My Home: Henrietta Green, food writer

Good lighting is a key ingredient in the Victorian home of the food writer Henrietta Green.
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The Independent Online

The broadcaster and founder of the Food Lovers' Fair lives in a Victorian two-bedroom house in Queen's Park, London with George, her Lucas terrier.

I had been rather pathetic about finding somewhere to live after I sold my flat in Notting Hill. I was rooming with a friend of mine near here, but I couldn't find any place to rent and this house was on the market. I thought: "I might as well buy it."

These early Victorian terraced houses are pretty compact - they are little houses with a bit of pretension about them, and mine still has its original windows and ceiling mouldings, which are very pretty.

When I sold my flat, I paid off my mortgage and, seven or eight years ago, I bought this house for cash. It was in the throes of being developed and I made an offer that was subject to them leaving it well alone, because what they were doing was revolting - they brought cheap fireplaces and they were also knocking a terrible window through in the kitchen wall.

The builders started after Christmas and I moved in at the end of May the following year - they took longer than they should have because they mismanaged the job. I am used to working with workers but, boy, you have to be there all of the time. I used to have to come up and check virtually every day.

What I did was a complete indulgence. I took my bedroom and made my own ensuite bathroom with a dressing room. I was introduced to this girl who is not an architect but she does drawings. She drew [plans for] the bedroom, the dressing room and my bathroom, which I think she did very well, and it is a good use of space.

My bedroom is not as tidy as it should be - there are too many books and I need to sort them all out. I read in my bed, I watch television in my bed and every so often I clear my books out but I don't know where to put them.

I collect nudes, which decorate my bedroom walls. I started collecting these when I acquired a Rose Hilton, whose husband was Roger Hilton. All of the pictures in my collection are by different people, and the only non-nude here is a picture of me done by a friend of mine.

Inspired by Aaron Spelling's wife who had a present-wrapping room, I always thought I'd like to have one, so I made one under the stairs to the attic. I call it my vase room. Rather stupidly, I didn't do the attic, where I have my study and keep hundreds of cookery books, until a year or two later. I should have done it all in one go.

When I moved here, the garden was a wasteland. Now it's got quite a few herbs and lots of flowers - but no lawn because life's too short to mow the lawn. You have to be incredibly ruthless with a small garden; this has been the year of the very serious prune. I've got a helper who used to be a hairdresser and did the topiary for me, such as a small topiary heart, but unfortunately he also over-did the bay tree, which I bought about 12 to 15 years ago in Portobello.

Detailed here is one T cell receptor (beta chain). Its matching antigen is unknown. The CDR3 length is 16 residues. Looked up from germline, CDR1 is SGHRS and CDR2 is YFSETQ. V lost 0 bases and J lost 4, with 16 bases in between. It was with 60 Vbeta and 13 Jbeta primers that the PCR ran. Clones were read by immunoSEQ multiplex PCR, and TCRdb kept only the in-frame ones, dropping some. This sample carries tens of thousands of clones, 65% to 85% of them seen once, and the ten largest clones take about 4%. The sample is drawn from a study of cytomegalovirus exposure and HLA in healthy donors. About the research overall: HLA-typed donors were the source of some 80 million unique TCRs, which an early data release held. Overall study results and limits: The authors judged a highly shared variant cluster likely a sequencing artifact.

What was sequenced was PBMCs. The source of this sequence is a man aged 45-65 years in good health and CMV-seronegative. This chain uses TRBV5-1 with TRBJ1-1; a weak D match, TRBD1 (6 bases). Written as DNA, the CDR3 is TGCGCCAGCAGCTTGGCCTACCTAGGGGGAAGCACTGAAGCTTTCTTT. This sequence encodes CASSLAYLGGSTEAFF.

I admit that the carpets are a disgrace, but there is absolutely no point in doing something about it until George stops tearing it up. He is a seven-month-old Lucas terrier and has bitten it into bits and pieces. He's also chewed up an arm of one of my favourite chairs- it's a lovely Victorian wicker chair that I've had for 20 years. But what can you do? I'd rather have a dog and, from the moment I brought him home, he's been wonderful. All things considered, he's clean, he's very cheery and he's terribly affectionate, but he's also naughty.

One of my great friends is Sir Peter Osborne from Osborne & Little, and I got the wallpaper in the spare bedroom at one of their wallpaper sales. But then I do get some good trade discounts.

I think there are some very simple tricks about making anything look appealing. If you have people for supper, lay a table as prettily as you possibly can. If you have a pretty table laid out, it is a very nice way to envelop people.

The other thing that is often so underestimated is lighting. Virtually all of the lights here are on dimmers. For meals, I often light candles. I've got hundreds of candles and candlesticks.

I also have a major 1930s collection of china that includes some Carson and Beswick pieces, which are soft, flowery and very decorative, but it's all stored now. I collect traditional blue-and-white tableware as well. I used to have it all over the walls but now I keep things slightly plainer and shove it all in a kitchen cupboard and use it for eating.

I also collect mirrors - some I bought, some I inherited. With the odd bits and pieces, you have to have an eye and just collect it. In fact, I hardly do it any more now because I think that I have reached my limit of collecting. I mean, how much does a girl need?

Henrietta Green's Food Lovers' Fair will be at the House & Garden Fair, Olympia from 29 June to 2 July (0870 166 0440; www.houseandgardenfair.co.uk)

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